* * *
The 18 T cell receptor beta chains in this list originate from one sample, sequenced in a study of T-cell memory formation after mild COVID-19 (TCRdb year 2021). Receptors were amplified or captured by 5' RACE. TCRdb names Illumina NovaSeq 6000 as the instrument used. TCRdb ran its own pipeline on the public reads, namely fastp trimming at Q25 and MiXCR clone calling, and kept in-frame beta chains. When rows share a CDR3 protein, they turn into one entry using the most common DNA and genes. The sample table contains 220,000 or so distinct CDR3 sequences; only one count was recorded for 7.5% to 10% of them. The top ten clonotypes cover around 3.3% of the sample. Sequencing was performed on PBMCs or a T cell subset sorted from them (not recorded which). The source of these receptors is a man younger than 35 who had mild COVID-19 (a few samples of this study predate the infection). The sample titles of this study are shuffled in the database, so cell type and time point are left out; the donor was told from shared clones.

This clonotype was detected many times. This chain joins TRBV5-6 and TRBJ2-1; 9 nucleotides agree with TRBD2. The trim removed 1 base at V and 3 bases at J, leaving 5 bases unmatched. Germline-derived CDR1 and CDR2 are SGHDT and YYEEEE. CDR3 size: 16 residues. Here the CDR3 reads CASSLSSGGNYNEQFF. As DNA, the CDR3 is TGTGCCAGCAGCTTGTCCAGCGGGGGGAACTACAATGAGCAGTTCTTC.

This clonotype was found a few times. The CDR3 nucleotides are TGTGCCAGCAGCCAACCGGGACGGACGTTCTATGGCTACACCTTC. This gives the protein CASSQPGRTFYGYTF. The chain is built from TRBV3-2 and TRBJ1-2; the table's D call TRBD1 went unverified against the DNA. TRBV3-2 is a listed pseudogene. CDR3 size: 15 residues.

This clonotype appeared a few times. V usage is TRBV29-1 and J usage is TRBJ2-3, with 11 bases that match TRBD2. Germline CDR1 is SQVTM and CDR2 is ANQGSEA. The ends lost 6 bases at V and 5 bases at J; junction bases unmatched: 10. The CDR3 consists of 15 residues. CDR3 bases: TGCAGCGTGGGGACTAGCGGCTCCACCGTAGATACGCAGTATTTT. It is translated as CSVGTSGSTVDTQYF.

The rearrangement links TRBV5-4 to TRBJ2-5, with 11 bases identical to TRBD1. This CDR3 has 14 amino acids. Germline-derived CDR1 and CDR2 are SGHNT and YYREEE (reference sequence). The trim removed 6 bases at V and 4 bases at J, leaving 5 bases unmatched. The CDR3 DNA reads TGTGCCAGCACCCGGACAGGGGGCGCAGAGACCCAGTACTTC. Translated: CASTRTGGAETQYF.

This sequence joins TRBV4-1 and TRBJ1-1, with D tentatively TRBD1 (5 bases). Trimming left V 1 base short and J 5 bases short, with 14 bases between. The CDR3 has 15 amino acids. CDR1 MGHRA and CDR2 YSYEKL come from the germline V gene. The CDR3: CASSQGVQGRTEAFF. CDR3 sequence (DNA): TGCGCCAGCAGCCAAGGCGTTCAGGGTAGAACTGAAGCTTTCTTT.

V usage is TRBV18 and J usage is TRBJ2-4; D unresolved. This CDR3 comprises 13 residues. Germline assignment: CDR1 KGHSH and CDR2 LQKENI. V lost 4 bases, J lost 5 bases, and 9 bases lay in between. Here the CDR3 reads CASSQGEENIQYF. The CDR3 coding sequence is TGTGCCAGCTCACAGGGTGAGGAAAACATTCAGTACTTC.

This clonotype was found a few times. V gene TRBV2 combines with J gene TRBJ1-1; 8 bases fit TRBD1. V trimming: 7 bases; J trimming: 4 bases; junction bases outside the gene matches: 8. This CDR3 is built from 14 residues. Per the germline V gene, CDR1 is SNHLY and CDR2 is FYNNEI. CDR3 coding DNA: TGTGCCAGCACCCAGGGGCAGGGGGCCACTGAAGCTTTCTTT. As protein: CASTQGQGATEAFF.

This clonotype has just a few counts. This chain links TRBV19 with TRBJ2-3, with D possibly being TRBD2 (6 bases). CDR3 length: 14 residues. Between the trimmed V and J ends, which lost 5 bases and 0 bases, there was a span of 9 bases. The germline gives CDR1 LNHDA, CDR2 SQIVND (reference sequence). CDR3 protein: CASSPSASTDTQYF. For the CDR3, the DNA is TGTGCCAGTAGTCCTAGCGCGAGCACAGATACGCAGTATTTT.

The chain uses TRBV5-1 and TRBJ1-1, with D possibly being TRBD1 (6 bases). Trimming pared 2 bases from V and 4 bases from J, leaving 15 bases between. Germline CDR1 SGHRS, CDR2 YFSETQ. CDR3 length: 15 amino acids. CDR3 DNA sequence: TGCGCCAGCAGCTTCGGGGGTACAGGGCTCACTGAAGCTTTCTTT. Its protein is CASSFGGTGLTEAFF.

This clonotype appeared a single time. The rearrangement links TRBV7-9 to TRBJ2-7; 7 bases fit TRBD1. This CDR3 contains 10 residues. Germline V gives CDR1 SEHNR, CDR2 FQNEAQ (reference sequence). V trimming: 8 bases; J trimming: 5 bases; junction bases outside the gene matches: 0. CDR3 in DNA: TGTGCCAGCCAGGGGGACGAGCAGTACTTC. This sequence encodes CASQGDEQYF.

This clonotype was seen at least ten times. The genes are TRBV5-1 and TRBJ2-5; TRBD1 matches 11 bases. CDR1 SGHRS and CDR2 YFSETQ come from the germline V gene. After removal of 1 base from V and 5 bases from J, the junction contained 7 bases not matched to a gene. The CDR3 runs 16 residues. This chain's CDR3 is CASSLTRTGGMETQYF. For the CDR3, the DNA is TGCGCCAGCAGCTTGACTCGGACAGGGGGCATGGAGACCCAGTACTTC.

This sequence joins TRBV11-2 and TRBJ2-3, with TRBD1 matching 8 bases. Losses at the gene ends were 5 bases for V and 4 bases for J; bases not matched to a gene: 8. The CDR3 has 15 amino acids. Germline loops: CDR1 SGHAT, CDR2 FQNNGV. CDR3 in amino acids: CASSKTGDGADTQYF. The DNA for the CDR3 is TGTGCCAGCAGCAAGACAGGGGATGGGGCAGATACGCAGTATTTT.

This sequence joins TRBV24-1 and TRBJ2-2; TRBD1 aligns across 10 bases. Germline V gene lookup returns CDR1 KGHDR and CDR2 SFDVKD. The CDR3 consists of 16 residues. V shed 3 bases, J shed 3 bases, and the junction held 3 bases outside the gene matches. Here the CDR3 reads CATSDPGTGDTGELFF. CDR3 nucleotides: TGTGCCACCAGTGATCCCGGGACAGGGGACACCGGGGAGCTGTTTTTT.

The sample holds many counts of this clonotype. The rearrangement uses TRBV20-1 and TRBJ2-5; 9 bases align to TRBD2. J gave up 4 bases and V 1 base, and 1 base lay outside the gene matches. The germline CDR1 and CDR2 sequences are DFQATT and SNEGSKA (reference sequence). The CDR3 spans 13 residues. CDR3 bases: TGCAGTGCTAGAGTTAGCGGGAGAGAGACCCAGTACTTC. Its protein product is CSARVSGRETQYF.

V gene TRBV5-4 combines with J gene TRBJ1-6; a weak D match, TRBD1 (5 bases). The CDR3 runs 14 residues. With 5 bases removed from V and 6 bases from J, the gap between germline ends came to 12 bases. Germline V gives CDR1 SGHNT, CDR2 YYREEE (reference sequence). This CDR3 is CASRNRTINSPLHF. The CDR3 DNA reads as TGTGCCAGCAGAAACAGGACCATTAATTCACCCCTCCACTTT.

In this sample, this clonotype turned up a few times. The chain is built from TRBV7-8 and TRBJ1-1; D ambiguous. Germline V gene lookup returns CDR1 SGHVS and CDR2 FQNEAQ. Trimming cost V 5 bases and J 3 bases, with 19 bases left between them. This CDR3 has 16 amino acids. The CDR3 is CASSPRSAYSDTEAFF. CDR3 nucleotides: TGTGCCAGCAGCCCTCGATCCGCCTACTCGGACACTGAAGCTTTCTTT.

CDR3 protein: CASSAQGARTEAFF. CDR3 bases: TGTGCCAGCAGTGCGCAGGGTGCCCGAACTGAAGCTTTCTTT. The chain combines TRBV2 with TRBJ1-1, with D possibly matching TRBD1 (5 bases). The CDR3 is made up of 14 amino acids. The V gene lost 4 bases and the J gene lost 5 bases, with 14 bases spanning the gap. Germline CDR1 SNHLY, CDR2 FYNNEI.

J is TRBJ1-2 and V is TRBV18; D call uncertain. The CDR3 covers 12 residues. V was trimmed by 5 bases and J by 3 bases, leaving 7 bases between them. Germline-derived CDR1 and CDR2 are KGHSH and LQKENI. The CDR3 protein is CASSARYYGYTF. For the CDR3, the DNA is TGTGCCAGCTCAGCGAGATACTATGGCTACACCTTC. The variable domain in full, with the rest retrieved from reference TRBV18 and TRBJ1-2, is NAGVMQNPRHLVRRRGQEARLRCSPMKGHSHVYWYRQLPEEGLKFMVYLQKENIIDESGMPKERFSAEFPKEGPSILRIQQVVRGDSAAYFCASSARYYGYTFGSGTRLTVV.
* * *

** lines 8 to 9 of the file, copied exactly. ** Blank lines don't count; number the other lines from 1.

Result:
This clonotype was found a few times. V gene TRBV2 combines with J gene TRBJ1-1; 8 bases fit TRBD1. V trimming: 7 bases; J trimming: 4 bases; junction bases outside the gene matches: 8. This CDR3 is built from 14 residues. Per the germline V gene, CDR1 is SNHLY and CDR2 is FYNNEI. CDR3 coding DNA: TGTGCCAGCACCCAGGGGCAGGGGGCCACTGAAGCTTTCTTT. As protein: CASTQGQGATEAFF.

This clonotype has just a few counts. This chain links TRBV19 with TRBJ2-3, with D possibly being TRBD2 (6 bases). CDR3 length: 14 residues. Between the trimmed V and J ends, which lost 5 bases and 0 bases, there was a span of 9 bases. The germline gives CDR1 LNHDA, CDR2 SQIVND (reference sequence). CDR3 protein: CASSPSASTDTQYF. For the CDR3, the DNA is TGTGCCAGTAGTCCTAGCGCGAGCACAGATACGCAGTATTTT.